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5 Ways to Improve Food Safety Training

Frontline workers play a critical role in food safety. But how effectively are they trained?

In the restaurant, grocery, and food manufacturing and processing industries, it’s no secret that food safety is of paramount importance. We’ve all seen horror stories in the news of foodborne illness outbreaks, which may cost businesses millions to recover from. And while food companies are legally required to have food safety protocols in place, making sure that workers are educated and adhere to food safety practices continues to be a challenge for organizations of all sizes.

Most companies rely on qualified managers to train their employees to monitor the safety and quality of their products and facilities. But even if employees pass a one-time quiz showing they retained the information, they still may not follow the procedures. High turnover further complicates the situation for operators — turnover at U.S. fast-food restaurants has jumped to 150 percent, according to industry tracker People Report.

Alchemy Systems’ Global Food Safety Training Survey found that while 71 percent of companies budget for food safety training, a troubling 67 percent of respondents admit that employees do not consistently follow food safety programs on the floor. The pressure to provide effective food safety training becomes even more critical as the FDA’s enforcement of the Food Safety Modernization Act (FSMA) is in full effect — legislation that puts significant stress on the prevention of foodborne illness by controlling risks in the food supply.

To ensure that your organization’s food safety education programs are making the grade, consider the following best practices:

Targeted, Personalized Knowledge

Managing food safety throughout an organization encompasses every aspect of the operation, including purchasing, receiving, storage, processing, shipping, distribution, and sanitation. Training will include general food safety topics; however, it must be specific to your operation and procedures, and specific to an individual’s job function. For example, it might not be as significant for a line cook to be trained in the proper chemical concentrations for sanitizing. This employee’s primary concern might be proper temperatures for cooking, serving, and storing food.

Training should also be appropriate for the employees’ education levels and in language they will understand. Consider that pictures may be more beneficial for communicating information to non-English speaking employees.

Engage Employees Anywhere, on Any Device

Traditionally, conducting training for deskless employees means pulling them off the floor and into a classroom where they may or may not pay attention to paperwork and a presentation. Increasingly, mobile video training programs, and even virtual reality (VR) and augmented reality (AR) technologies are being used to boost employee engagement and speed the onboarding process.

Rather than seating employees in front of computer screens at the back of the store for several hours, with mobile tools and interactive content, staff can learn procedures as they perform them. For companies that deploy VR or AR headsets or apps for training, like fast-casual chain Honeygrow, the lessons can be gamified to further promote knowledge retention.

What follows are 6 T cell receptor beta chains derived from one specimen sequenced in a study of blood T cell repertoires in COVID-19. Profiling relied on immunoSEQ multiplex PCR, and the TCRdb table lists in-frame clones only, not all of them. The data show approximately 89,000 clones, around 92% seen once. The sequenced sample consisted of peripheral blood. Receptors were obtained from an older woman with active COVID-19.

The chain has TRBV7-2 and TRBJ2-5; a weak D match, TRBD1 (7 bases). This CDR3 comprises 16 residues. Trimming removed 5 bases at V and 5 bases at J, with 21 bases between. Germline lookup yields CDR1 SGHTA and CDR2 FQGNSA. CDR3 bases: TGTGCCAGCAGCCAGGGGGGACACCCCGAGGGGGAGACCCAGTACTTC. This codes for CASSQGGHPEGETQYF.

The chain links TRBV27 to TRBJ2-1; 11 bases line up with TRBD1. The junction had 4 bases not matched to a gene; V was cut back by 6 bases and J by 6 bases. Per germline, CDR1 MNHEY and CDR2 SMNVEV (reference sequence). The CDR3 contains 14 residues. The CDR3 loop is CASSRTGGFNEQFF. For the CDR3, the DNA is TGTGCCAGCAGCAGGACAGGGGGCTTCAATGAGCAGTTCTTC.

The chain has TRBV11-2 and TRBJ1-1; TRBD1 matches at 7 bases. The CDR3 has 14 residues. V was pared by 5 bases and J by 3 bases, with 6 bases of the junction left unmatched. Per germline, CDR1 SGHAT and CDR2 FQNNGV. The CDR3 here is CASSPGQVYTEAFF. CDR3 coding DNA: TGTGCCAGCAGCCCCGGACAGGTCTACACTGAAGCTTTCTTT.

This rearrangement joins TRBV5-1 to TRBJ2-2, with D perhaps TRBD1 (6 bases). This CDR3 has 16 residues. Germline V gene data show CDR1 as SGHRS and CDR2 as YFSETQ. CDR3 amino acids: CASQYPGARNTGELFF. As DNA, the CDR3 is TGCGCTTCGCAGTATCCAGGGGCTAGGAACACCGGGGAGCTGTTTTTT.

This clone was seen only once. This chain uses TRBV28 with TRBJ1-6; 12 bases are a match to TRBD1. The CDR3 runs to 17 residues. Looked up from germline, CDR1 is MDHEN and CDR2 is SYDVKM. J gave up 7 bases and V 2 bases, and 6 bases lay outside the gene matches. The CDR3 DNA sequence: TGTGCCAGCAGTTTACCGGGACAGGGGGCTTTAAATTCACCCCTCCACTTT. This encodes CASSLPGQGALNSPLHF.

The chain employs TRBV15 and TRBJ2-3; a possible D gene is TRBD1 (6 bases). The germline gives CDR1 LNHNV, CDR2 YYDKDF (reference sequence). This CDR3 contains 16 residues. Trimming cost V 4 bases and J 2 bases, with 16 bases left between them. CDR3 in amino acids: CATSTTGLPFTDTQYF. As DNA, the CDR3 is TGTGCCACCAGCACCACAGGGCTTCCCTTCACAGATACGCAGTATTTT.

Continuous Mirco-Learning

Research shows that learners lose 90 percent of information in a week. To keep knowledge fresh, implement micro-learning opportunities: team huddles, pop quizzes, workshops, and signage, for example.

Simplify training materials and shorten training time so that employees don’t suffer from information overload. This will also minimize time off the production floor. In the Alchemy Systems’ survey, 62 percent of respondents say that finding the time to train frontline workers is their biggest hurdle.

Tracking and Reporting

Historically, the food industry has taken a reactive approach to meeting food safety compliance regulations and standard audit expectations. Many companies rely on negative indicators such as customer complaints, poor audit results, and product recalls before re-evaluating the effectiveness of their food safety training programs. Thanks to new technology, leading organizations are combining engaging employee training with sensors that track food safety conditions to set a high bar for vigilance.

For example, when food temperature conditions fall out of range, platforms such as OpSense alert staff via text, email, or phone that an action by management or an employee is required. The employee can accept responsibility for completing the task, however, if the temperature conditions are not corrected, another alert can be sent.

Not only can condition tracking and reporting be easily shared across the executive suite so everyone is clear on metrics and results, but digital record keeping means documentation can quickly be accessed during an audit.

OpSense – A Comprehensive Solution

Integrated solutions for food safety management that combine Internet of Things tracking and data management software, such as OpSense, provide the 360-degree visibility operators need to make critical decisions regarding food safety programs. Solutions such as OpSense provide actionable alerts and task management to enforce consistency and accountability so that operators can create a digital record at a moment’s notice, and gain peace of mind.

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